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Fallen Leaves - 'That's Right' (Parliament Records 2009)

The opening guitar riff - a cheeky little quote from the Who's 'Anyway, anyhow, anywhere' - sets the tone for the latest Fallen Leaves album. If you want half-an-hour of expertly crafted riffs & jangles, backed by a tight, pounding rhythm section, check this out. Its a generally fast & urgent ride, driven hard by Rob Symmons' wondrous guitar playing.  The album abounds with sharp & clever arrangements & riffs, showing that yer trad beat group can still master a variety of sounds & textures. There's a nice interplay between lead & backing vocals too - and maybe a few more subtle Who references (an occasional Daltrey-style stammer, for example). I'm sure I detect a few 'Happy Jack' style 'la-la-la's' on 'Is She Somewhere'. Really, anything here could find a place on something like 'Nuggets' - but with its own distinctly British feel. No fake American accents for these guys.

The Fallen Leaves are as West London as Shepherds Bush Market or a traffic jam in Wandsworth, & their sound is based on the kind of mid-60's punchy, economical garage-type rock that ruled the area then, through groups like the Who & Small Faces - as well as people like the Action, Downliners Sect, the Creation, Yardbirds, & Garry Farr & the T-bones. Their ideal gig would probably be at somewhere like the Toby Jug in Tolworth on a hot summer night in 1966. 'Vendetta' cunningly references that year's Batman theme (as covered by the Who, naturally). 'The International Brigade' (as referenced in the back-cover artwork) gives deserved respect to the guys who were on the right side in the Spanish Civil War, & boasts a fine guitar fade-out.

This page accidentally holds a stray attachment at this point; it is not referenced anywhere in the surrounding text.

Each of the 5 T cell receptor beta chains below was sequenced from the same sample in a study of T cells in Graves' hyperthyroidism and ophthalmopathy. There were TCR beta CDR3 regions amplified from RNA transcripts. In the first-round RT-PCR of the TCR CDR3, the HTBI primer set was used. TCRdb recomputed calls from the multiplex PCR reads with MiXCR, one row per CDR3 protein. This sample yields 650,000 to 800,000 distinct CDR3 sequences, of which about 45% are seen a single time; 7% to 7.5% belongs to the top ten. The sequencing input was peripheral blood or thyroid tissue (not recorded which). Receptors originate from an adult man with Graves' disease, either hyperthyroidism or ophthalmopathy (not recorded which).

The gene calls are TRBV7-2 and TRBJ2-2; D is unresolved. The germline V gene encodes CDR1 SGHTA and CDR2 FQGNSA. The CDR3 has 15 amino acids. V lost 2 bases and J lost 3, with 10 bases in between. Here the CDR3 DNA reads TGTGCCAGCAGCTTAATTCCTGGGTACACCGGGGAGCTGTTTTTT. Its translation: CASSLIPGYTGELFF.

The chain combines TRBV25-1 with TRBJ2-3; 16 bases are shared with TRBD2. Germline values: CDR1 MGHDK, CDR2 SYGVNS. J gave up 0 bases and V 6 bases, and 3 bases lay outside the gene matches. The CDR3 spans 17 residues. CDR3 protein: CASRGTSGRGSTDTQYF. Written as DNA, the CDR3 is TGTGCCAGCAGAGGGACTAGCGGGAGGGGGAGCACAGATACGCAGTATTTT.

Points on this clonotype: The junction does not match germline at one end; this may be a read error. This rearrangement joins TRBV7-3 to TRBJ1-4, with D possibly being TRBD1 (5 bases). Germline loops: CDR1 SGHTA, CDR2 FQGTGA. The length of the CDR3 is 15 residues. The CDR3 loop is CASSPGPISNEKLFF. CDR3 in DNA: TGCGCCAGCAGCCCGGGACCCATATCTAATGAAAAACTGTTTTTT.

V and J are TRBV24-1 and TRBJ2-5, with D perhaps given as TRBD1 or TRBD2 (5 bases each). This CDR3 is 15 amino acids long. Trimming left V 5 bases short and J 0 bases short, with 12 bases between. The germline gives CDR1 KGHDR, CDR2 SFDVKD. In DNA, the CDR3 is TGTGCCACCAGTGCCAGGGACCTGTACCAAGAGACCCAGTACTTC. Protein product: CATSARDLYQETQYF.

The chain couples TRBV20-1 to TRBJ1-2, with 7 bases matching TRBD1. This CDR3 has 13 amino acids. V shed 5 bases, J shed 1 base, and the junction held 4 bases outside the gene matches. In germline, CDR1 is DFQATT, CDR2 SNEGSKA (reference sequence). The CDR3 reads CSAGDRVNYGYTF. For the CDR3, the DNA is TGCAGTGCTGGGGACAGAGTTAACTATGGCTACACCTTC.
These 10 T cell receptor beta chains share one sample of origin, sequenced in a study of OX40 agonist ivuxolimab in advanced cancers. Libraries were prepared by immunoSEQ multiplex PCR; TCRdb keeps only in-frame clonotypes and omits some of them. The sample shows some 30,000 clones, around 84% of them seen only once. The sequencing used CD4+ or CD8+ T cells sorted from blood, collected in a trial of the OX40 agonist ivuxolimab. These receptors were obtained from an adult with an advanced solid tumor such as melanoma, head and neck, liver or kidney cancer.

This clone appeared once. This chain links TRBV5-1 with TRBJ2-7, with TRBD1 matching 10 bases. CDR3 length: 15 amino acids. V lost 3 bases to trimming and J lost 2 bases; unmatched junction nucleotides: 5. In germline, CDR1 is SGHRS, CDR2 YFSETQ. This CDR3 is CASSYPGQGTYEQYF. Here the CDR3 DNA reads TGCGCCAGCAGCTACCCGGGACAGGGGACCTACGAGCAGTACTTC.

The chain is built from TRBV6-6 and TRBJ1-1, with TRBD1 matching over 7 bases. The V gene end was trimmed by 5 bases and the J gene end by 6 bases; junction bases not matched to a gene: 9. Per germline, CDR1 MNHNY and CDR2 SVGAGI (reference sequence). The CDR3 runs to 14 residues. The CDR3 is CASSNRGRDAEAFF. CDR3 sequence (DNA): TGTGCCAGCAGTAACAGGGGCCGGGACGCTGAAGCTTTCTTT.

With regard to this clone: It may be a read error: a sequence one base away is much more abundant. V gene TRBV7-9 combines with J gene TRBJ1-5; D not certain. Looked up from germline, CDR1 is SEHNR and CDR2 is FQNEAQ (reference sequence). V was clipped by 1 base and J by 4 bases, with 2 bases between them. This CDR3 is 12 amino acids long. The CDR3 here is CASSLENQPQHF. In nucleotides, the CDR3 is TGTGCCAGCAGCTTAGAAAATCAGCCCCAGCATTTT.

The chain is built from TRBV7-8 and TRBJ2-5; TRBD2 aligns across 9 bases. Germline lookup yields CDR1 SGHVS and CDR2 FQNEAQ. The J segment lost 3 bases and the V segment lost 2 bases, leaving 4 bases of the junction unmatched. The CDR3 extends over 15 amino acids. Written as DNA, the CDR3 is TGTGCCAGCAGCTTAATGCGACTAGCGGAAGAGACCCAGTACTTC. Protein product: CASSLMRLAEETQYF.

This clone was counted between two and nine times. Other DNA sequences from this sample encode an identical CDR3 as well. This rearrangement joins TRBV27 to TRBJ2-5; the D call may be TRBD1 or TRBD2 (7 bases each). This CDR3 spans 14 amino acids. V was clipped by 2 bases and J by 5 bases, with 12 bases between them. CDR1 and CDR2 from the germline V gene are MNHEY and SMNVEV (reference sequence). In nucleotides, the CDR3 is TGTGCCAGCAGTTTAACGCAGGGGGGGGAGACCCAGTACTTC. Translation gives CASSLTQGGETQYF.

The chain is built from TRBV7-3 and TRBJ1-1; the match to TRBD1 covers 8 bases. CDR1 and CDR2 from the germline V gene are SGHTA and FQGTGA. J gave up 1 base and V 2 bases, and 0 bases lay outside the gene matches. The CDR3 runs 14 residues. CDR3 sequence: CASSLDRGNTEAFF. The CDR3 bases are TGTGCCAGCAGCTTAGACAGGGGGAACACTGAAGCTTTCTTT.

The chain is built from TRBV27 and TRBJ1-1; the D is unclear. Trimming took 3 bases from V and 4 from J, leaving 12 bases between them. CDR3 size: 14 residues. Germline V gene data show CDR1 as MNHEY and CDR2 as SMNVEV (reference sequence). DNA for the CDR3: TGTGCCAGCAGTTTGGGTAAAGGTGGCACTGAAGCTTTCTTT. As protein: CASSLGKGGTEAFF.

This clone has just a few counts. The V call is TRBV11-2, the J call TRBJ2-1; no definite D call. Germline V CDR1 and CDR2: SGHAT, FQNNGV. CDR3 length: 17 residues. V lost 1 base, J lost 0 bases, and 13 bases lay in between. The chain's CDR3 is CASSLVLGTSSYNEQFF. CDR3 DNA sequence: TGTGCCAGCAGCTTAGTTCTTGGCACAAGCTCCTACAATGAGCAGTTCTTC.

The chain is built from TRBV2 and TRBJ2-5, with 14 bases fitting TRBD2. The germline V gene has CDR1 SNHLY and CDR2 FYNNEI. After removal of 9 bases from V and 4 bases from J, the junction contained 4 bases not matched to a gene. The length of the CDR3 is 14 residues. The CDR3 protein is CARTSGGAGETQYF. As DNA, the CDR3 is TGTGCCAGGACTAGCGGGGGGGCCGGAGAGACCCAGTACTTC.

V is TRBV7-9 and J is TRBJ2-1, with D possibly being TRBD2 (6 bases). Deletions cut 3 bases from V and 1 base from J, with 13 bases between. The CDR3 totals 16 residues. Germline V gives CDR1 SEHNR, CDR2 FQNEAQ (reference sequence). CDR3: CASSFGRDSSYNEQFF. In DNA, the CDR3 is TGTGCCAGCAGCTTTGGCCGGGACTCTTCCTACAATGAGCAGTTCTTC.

The sound's clear & sharp, without any fuss or polish - very much like the Fallen Leaves live, in fact. I saw them several times last year *recognize a couple of these songs from the live sets - but most of the songs here are new to me.

'When you're gone' slows things down, to bring it all back home at the album. Sure, its on the short side - but no-one's wanting or expecting a double concept album or 20 minute solos from Fallen Leaves. Equally, there are any number of classic Beatles, Stones, Hendrix, Clash albums clocking in around the thirty minute mark.

Its very much a case of what you see with the Leaves, and this album does indeed do exactly what it says on the tin - a cool, consistent blast of garage-flavored rock, lovingly & economically rendered. Once again, the Fallen Leaves show they deserve their place in the great history of the West London music scene.

And, do I get a prize? - This is a rare Fallen Leaves review that doesn't mention Subway Sect - til now, that is...

 BRIAN JONESTOWN MASSACRE - 'Who Killed Sgt Pepper?' (A Records, 2010) + "One" ep" My Bloody Underground" (A records 2009)
Although they've been going for nigh on 20 years, Brian Jonestown Massacre (BJM) are probably best known from the excellent 'Dig!' film a few years back. Their trademark sound is a dense, swirling contemporary psychedelia - think MBV/Spacemen 3 time-travelling to drop acid with the Stones & the Velvet Underground in 1966. Typically, though Anton Newcombe - the group's main writer/singer/guiding light - in his Mr Contrary mode, didn't like the film at all & claimed he was manipulated & misled in order to present a pre-determined story, contrasting strung-out untogether losers BJM with up & coming bright young things, the Dandy Warhols (anyone heard of them lately?!? No, didn't think so). Anyway, I can't help having a soft spot for a group who, until recently, had their entire back catalogue available for free on their website - which pretty much sums up their relationship to the music biz or minor considerations like making a living.